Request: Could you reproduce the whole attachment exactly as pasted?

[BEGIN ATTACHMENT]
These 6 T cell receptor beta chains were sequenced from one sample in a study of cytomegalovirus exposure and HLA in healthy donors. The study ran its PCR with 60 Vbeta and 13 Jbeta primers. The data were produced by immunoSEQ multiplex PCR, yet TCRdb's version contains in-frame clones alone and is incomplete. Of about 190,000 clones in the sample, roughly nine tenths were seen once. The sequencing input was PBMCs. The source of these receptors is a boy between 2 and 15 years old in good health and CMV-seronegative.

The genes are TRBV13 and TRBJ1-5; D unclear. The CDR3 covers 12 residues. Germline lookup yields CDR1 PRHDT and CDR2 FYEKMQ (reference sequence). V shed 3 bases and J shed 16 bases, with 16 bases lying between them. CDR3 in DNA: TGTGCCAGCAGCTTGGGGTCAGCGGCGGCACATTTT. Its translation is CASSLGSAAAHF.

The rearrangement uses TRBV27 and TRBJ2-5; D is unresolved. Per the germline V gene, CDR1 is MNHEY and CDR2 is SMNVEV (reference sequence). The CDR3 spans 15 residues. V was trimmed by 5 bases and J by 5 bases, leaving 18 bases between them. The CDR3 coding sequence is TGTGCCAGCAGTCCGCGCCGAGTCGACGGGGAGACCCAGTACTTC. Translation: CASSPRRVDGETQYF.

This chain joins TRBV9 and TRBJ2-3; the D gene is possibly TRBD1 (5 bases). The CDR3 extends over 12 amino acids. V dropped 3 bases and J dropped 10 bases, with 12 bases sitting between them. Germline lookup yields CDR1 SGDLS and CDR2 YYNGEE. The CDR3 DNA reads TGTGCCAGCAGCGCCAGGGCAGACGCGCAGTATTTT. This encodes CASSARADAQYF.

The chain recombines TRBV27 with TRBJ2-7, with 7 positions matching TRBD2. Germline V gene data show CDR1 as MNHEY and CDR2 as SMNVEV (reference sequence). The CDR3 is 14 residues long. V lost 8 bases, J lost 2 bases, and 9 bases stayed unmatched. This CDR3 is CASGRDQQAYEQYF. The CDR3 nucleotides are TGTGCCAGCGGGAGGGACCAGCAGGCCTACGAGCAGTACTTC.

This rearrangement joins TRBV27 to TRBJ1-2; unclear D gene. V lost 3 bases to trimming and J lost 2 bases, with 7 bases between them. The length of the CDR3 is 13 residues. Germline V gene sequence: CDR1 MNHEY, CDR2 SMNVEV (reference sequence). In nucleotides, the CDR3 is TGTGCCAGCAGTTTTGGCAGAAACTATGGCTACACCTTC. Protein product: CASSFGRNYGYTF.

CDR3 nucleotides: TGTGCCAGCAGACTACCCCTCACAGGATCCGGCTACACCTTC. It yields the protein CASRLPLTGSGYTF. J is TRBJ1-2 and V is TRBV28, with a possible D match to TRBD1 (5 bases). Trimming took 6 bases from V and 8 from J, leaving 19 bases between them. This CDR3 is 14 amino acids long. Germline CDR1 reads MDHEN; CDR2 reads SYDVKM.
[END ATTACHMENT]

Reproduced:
These 6 T cell receptor beta chains were sequenced from one sample in a study of cytomegalovirus exposure and HLA in healthy donors. The study ran its PCR with 60 Vbeta and 13 Jbeta primers. The data were produced by immunoSEQ multiplex PCR, yet TCRdb's version contains in-frame clones alone and is incomplete. Of about 190,000 clones in the sample, roughly nine tenths were seen once. The sequencing input was PBMCs. The source of these receptors is a boy between 2 and 15 years old in good health and CMV-seronegative.

The genes are TRBV13 and TRBJ1-5; D unclear. The CDR3 covers 12 residues. Germline lookup yields CDR1 PRHDT and CDR2 FYEKMQ (reference sequence). V shed 3 bases and J shed 16 bases, with 16 bases lying between them. CDR3 in DNA: TGTGCCAGCAGCTTGGGGTCAGCGGCGGCACATTTT. Its translation is CASSLGSAAAHF.

The rearrangement uses TRBV27 and TRBJ2-5; D is unresolved. Per the germline V gene, CDR1 is MNHEY and CDR2 is SMNVEV (reference sequence). The CDR3 spans 15 residues. V was trimmed by 5 bases and J by 5 bases, leaving 18 bases between them. The CDR3 coding sequence is TGTGCCAGCAGTCCGCGCCGAGTCGACGGGGAGACCCAGTACTTC. Translation: CASSPRRVDGETQYF.

This chain joins TRBV9 and TRBJ2-3; the D gene is possibly TRBD1 (5 bases). The CDR3 extends over 12 amino acids. V dropped 3 bases and J dropped 10 bases, with 12 bases sitting between them. Germline lookup yields CDR1 SGDLS and CDR2 YYNGEE. The CDR3 DNA reads TGTGCCAGCAGCGCCAGGGCAGACGCGCAGTATTTT. This encodes CASSARADAQYF.

The chain recombines TRBV27 with TRBJ2-7, with 7 positions matching TRBD2. Germline V gene data show CDR1 as MNHEY and CDR2 as SMNVEV (reference sequence). The CDR3 is 14 residues long. V lost 8 bases, J lost 2 bases, and 9 bases stayed unmatched. This CDR3 is CASGRDQQAYEQYF. The CDR3 nucleotides are TGTGCCAGCGGGAGGGACCAGCAGGCCTACGAGCAGTACTTC.

This rearrangement joins TRBV27 to TRBJ1-2; unclear D gene. V lost 3 bases to trimming and J lost 2 bases, with 7 bases between them. The length of the CDR3 is 13 residues. Germline V gene sequence: CDR1 MNHEY, CDR2 SMNVEV (reference sequence). In nucleotides, the CDR3 is TGTGCCAGCAGTTTTGGCAGAAACTATGGCTACACCTTC. Protein product: CASSFGRNYGYTF.

CDR3 nucleotides: TGTGCCAGCAGACTACCCCTCACAGGATCCGGCTACACCTTC. It yields the protein CASRLPLTGSGYTF. J is TRBJ1-2 and V is TRBV28, with a possible D match to TRBD1 (5 bases). Trimming took 6 bases from V and 8 from J, leaving 19 bases between them. This CDR3 is 14 amino acids long. Germline CDR1 reads MDHEN; CDR2 reads SYDVKM.